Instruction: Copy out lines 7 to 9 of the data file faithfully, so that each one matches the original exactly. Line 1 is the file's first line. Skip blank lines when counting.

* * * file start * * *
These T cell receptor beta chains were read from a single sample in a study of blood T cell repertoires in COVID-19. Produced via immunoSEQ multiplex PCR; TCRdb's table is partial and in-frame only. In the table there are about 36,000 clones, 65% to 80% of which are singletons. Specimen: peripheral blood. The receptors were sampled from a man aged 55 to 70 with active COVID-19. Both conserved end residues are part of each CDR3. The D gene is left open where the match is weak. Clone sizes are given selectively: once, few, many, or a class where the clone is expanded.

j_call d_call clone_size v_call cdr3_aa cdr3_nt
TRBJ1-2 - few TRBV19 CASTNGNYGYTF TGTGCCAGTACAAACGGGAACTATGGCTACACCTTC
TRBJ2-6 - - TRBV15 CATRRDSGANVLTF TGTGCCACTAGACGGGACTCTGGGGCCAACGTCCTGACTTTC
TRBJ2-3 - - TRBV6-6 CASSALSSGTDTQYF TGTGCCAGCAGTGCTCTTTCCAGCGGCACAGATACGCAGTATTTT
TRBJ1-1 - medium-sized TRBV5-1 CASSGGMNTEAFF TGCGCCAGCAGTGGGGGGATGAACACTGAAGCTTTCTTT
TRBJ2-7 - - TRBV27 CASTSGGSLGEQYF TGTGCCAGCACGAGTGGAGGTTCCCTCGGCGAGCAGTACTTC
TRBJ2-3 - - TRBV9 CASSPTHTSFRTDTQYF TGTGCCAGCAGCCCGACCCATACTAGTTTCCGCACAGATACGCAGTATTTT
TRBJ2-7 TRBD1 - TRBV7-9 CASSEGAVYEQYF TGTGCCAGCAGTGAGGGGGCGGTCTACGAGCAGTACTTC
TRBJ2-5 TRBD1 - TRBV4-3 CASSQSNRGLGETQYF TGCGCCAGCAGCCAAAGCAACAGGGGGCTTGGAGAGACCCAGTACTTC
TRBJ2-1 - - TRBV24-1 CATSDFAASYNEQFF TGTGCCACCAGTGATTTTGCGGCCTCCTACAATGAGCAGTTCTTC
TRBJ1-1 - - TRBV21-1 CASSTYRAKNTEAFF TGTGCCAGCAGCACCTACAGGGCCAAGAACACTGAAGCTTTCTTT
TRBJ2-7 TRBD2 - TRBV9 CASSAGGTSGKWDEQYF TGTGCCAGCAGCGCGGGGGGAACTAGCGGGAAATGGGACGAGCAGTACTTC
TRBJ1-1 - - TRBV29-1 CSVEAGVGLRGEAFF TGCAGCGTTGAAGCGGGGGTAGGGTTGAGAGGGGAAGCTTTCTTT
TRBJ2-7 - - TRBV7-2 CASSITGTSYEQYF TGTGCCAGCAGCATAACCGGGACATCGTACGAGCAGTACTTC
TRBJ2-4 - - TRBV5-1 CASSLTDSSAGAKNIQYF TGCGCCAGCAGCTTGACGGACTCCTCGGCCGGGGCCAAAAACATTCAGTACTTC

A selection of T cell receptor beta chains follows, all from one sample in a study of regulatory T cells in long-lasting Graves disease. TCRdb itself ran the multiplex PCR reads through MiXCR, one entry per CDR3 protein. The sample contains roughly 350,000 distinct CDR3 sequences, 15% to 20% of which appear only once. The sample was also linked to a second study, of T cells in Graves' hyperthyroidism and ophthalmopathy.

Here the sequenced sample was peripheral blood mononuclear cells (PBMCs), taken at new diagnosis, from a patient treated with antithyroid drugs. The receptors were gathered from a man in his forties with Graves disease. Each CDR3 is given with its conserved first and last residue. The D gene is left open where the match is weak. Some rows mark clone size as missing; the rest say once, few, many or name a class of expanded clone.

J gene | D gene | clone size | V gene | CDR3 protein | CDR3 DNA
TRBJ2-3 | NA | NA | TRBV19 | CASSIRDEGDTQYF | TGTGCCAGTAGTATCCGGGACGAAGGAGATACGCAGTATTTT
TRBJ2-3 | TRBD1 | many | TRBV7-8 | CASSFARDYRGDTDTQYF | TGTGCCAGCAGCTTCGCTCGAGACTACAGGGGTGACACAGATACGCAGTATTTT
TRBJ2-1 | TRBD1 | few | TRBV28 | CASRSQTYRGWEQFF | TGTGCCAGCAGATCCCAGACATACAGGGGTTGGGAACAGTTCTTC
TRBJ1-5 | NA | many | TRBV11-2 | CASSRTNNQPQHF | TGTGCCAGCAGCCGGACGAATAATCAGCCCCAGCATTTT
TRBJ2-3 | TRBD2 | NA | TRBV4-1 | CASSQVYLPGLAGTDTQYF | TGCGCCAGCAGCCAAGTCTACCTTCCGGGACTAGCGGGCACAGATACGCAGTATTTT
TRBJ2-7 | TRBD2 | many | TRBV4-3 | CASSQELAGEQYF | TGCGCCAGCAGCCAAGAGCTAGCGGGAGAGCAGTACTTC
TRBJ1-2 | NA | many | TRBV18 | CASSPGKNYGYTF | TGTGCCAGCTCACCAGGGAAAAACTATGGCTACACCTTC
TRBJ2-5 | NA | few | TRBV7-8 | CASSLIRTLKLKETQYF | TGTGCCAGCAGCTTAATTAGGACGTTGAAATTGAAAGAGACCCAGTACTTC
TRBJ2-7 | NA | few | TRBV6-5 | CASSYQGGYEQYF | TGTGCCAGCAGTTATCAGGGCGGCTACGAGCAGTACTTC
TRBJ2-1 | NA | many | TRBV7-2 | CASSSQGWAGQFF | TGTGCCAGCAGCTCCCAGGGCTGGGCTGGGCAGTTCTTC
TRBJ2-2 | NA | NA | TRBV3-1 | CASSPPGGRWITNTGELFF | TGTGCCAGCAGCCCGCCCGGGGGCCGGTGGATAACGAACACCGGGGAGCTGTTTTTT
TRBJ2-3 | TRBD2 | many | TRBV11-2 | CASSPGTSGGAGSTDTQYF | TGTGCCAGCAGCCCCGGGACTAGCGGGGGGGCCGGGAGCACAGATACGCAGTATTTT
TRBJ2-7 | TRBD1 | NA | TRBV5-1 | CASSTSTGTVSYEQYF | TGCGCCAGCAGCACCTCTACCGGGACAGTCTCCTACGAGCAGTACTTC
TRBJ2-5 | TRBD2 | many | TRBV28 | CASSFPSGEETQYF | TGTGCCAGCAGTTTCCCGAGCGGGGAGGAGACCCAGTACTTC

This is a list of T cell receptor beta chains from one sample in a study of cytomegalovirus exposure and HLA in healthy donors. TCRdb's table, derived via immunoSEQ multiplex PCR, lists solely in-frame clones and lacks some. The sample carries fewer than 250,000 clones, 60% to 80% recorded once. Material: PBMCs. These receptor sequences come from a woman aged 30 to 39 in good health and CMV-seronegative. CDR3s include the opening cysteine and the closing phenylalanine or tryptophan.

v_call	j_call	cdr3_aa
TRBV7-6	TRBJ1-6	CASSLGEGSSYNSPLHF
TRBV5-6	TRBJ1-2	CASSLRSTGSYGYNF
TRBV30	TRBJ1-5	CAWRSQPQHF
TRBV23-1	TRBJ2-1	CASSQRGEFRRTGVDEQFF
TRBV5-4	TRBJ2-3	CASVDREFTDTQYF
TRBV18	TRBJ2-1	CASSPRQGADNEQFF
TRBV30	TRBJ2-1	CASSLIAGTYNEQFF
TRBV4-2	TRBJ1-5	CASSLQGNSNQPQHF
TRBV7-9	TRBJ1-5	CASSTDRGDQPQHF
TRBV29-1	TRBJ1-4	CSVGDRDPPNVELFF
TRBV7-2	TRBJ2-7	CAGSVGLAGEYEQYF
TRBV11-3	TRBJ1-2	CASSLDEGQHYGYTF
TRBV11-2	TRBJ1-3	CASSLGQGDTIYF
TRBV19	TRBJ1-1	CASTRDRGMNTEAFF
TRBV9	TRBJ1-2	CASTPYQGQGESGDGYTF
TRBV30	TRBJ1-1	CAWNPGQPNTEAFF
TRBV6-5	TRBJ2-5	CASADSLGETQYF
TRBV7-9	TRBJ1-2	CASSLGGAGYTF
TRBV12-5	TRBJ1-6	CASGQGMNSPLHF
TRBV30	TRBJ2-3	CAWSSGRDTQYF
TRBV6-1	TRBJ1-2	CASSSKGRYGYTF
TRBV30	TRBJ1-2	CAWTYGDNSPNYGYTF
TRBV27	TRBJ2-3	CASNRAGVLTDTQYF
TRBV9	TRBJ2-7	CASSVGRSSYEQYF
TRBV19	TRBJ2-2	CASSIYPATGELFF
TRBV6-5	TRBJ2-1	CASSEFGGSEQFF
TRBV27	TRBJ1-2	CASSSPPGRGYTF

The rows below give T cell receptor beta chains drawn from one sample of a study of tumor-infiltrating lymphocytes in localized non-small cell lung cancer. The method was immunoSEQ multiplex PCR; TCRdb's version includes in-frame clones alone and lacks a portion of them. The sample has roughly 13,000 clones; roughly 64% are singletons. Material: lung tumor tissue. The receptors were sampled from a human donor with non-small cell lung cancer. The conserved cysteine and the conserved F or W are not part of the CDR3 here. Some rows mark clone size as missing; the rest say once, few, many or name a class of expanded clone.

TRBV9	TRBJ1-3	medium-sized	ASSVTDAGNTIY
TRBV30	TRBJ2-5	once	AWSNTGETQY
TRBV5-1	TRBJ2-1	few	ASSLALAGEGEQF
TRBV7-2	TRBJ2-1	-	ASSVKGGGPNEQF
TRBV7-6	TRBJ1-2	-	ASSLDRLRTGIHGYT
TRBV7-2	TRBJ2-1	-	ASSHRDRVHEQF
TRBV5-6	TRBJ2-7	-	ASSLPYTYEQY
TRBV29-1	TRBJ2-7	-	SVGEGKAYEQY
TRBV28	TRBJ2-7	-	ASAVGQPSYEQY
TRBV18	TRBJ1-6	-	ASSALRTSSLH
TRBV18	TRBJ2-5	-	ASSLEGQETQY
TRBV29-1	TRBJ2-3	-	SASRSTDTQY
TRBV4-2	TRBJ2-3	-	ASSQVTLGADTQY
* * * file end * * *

TRBJ2-7 - - TRBV27 CASTSGGSLGEQYF TGTGCCAGCACGAGTGGAGGTTCCCTCGGCGAGCAGTACTTC
TRBJ2-3 - - TRBV9 CASSPTHTSFRTDTQYF TGTGCCAGCAGCCCGACCCATACTAGTTTCCGCACAGATACGCAGTATTTT
TRBJ2-7 TRBD1 - TRBV7-9 CASSEGAVYEQYF TGTGCCAGCAGTGAGGGGGCGGTCTACGAGCAGTACTTC